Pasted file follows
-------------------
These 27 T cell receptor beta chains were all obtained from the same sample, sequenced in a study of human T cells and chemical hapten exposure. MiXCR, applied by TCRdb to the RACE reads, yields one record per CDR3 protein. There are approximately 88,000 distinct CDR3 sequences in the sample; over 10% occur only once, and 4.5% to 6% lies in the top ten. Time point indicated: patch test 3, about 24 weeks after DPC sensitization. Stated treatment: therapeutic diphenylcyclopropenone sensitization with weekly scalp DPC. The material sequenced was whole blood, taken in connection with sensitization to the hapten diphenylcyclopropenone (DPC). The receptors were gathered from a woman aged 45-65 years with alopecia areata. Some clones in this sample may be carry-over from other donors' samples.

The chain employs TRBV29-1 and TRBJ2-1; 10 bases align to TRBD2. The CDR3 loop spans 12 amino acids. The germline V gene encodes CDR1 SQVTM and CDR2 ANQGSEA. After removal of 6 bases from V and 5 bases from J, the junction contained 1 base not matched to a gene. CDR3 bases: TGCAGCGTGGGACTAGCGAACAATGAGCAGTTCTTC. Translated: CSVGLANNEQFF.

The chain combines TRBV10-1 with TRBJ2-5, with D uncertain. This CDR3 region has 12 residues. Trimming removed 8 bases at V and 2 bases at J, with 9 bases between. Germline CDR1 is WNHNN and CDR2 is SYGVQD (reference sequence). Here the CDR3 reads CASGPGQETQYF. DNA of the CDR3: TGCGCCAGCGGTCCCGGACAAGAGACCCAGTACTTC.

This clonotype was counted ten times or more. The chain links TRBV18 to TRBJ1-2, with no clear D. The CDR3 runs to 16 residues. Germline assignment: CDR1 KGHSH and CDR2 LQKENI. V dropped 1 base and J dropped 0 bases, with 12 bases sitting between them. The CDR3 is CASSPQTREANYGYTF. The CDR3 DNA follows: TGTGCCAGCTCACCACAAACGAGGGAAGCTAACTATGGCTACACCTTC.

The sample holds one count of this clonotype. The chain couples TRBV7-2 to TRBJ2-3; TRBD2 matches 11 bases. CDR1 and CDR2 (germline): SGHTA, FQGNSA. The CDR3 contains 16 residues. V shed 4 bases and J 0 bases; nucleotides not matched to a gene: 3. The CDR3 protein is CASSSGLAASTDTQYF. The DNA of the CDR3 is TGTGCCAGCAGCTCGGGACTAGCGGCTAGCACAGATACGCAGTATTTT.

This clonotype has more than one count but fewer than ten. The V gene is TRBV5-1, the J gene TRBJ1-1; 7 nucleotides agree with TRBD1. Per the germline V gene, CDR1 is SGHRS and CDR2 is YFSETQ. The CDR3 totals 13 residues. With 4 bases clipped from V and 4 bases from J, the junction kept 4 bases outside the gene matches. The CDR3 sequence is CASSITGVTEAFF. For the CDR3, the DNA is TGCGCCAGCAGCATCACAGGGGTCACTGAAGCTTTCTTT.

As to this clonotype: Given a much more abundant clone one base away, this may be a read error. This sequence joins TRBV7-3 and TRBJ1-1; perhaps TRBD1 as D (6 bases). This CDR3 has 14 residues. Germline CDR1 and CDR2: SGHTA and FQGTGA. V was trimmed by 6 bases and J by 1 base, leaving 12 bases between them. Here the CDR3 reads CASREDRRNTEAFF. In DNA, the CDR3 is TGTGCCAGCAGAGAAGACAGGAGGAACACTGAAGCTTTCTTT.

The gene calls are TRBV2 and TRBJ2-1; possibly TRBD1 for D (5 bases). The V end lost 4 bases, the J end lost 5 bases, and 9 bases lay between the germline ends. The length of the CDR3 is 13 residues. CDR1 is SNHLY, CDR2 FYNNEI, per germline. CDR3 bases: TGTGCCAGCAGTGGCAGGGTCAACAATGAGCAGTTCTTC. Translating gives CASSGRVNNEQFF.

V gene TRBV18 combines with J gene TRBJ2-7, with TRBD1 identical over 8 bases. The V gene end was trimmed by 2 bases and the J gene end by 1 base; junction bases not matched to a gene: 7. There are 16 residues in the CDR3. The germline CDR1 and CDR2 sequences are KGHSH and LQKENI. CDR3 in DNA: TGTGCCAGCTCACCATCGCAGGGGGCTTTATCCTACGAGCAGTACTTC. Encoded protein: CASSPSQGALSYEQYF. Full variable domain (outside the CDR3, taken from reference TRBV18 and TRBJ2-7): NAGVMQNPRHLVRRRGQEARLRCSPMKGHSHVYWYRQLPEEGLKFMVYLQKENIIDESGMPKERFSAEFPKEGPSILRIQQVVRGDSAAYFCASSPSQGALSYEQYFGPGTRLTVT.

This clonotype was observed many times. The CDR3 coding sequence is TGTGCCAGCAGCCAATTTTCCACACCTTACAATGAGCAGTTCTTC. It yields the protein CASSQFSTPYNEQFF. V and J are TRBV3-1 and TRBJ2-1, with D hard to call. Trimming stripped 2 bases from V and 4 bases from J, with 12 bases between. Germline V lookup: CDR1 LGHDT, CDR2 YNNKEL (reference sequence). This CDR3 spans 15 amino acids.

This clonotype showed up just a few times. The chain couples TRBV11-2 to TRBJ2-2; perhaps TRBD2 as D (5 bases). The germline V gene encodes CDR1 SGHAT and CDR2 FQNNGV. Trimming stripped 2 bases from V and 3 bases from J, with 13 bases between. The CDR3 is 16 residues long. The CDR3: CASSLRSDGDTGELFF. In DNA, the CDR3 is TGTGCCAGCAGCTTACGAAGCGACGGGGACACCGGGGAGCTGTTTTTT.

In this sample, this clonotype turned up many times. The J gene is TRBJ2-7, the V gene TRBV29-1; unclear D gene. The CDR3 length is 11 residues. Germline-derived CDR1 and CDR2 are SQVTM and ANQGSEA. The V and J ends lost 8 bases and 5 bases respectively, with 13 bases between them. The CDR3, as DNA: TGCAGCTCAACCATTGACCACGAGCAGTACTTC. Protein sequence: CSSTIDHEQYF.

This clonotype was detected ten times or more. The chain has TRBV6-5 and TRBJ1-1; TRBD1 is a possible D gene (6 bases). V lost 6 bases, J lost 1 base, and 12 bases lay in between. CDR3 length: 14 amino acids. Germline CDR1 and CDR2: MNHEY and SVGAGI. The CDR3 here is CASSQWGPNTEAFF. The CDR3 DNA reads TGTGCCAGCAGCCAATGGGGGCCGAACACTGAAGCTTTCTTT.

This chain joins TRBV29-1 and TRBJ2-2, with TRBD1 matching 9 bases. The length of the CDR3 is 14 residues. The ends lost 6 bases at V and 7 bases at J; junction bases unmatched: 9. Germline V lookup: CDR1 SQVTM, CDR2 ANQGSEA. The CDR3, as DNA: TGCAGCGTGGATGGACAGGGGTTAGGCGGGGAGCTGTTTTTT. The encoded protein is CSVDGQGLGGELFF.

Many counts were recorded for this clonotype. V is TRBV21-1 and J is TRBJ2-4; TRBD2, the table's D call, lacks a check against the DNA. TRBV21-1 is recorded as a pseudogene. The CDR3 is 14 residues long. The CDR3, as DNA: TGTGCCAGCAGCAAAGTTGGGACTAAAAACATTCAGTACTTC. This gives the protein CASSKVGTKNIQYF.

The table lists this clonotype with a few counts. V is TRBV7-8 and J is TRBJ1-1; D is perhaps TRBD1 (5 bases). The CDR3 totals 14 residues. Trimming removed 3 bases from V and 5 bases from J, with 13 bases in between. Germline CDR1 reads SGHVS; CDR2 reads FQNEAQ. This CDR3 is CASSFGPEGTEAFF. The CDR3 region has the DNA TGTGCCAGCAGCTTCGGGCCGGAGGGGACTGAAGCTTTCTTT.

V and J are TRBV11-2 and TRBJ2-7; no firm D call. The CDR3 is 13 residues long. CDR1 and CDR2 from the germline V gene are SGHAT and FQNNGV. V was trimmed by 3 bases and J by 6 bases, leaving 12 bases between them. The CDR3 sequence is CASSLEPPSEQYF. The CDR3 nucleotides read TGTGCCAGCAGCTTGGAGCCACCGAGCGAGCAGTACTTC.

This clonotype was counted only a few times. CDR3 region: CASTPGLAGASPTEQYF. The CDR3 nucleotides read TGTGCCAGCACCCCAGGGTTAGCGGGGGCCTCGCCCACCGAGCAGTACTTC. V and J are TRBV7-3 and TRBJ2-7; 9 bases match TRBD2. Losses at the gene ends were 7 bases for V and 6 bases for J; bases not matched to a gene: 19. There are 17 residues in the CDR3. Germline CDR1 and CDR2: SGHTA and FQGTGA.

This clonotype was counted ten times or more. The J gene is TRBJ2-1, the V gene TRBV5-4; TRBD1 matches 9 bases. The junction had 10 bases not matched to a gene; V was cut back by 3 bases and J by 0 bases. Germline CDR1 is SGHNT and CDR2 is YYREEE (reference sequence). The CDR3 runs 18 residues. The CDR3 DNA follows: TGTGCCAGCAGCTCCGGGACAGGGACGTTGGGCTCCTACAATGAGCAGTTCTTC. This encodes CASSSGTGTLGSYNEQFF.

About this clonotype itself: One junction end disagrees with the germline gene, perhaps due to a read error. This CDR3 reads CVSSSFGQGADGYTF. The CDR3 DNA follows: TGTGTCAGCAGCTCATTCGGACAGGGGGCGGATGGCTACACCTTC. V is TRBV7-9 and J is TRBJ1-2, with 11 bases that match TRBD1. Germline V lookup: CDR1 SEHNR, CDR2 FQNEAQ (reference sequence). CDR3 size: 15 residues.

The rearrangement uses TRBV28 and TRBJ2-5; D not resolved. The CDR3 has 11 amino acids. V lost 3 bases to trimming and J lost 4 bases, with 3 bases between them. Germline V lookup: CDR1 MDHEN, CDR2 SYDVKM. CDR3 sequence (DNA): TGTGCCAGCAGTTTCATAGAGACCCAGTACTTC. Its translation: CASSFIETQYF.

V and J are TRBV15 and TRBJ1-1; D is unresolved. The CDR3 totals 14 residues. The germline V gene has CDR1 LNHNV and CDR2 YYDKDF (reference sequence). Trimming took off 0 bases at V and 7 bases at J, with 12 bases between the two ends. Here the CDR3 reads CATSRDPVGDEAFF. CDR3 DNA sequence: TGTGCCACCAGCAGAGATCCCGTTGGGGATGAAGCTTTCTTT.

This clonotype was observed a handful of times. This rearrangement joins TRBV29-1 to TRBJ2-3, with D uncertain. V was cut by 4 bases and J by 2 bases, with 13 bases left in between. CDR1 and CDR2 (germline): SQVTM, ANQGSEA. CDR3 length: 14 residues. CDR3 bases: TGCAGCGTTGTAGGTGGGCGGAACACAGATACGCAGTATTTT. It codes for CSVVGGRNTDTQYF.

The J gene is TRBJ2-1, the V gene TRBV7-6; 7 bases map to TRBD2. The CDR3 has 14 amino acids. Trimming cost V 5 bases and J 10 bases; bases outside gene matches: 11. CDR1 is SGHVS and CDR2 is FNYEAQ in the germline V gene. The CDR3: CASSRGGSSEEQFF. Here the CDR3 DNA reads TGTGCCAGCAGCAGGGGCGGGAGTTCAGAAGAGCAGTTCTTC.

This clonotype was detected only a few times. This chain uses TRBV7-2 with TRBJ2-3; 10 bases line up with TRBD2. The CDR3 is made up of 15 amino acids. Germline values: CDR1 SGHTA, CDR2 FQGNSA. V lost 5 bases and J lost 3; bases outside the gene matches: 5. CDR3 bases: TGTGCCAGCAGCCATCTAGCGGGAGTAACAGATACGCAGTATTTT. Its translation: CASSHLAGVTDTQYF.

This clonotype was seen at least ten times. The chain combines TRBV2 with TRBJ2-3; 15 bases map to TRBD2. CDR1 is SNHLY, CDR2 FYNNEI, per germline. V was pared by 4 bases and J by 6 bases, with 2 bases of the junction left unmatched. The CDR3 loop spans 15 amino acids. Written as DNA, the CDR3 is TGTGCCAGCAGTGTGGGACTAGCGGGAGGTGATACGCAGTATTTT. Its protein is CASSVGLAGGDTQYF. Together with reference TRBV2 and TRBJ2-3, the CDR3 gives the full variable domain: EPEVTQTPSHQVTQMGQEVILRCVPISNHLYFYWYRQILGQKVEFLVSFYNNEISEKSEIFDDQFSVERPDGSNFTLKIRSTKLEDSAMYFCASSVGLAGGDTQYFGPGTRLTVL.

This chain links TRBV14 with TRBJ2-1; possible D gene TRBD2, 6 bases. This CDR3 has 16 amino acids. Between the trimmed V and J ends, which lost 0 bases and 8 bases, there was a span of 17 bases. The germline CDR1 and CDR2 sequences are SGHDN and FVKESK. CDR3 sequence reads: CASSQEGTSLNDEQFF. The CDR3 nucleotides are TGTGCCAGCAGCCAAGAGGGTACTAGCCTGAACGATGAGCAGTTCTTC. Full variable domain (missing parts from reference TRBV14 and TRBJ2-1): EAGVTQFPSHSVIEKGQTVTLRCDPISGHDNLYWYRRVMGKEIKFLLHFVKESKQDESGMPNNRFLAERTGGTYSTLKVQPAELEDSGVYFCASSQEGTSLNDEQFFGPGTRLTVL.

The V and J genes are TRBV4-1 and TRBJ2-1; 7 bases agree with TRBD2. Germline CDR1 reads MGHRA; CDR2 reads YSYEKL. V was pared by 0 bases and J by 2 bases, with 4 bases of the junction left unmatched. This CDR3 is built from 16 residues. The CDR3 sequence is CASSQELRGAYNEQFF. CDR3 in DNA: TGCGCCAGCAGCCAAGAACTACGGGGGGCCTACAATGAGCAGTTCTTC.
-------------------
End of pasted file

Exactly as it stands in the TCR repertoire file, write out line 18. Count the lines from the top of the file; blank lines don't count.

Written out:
This clonotype was counted only a few times. CDR3 region: CASTPGLAGASPTEQYF. The CDR3 nucleotides read TGTGCCAGCACCCCAGGGTTAGCGGGGGCCTCGCCCACCGAGCAGTACTTC. V and J are TRBV7-3 and TRBJ2-7; 9 bases match TRBD2. Losses at the gene ends were 7 bases for V and 6 bases for J; bases not matched to a gene: 19. There are 17 residues in the CDR3. Germline CDR1 and CDR2: SGHTA and FQGTGA.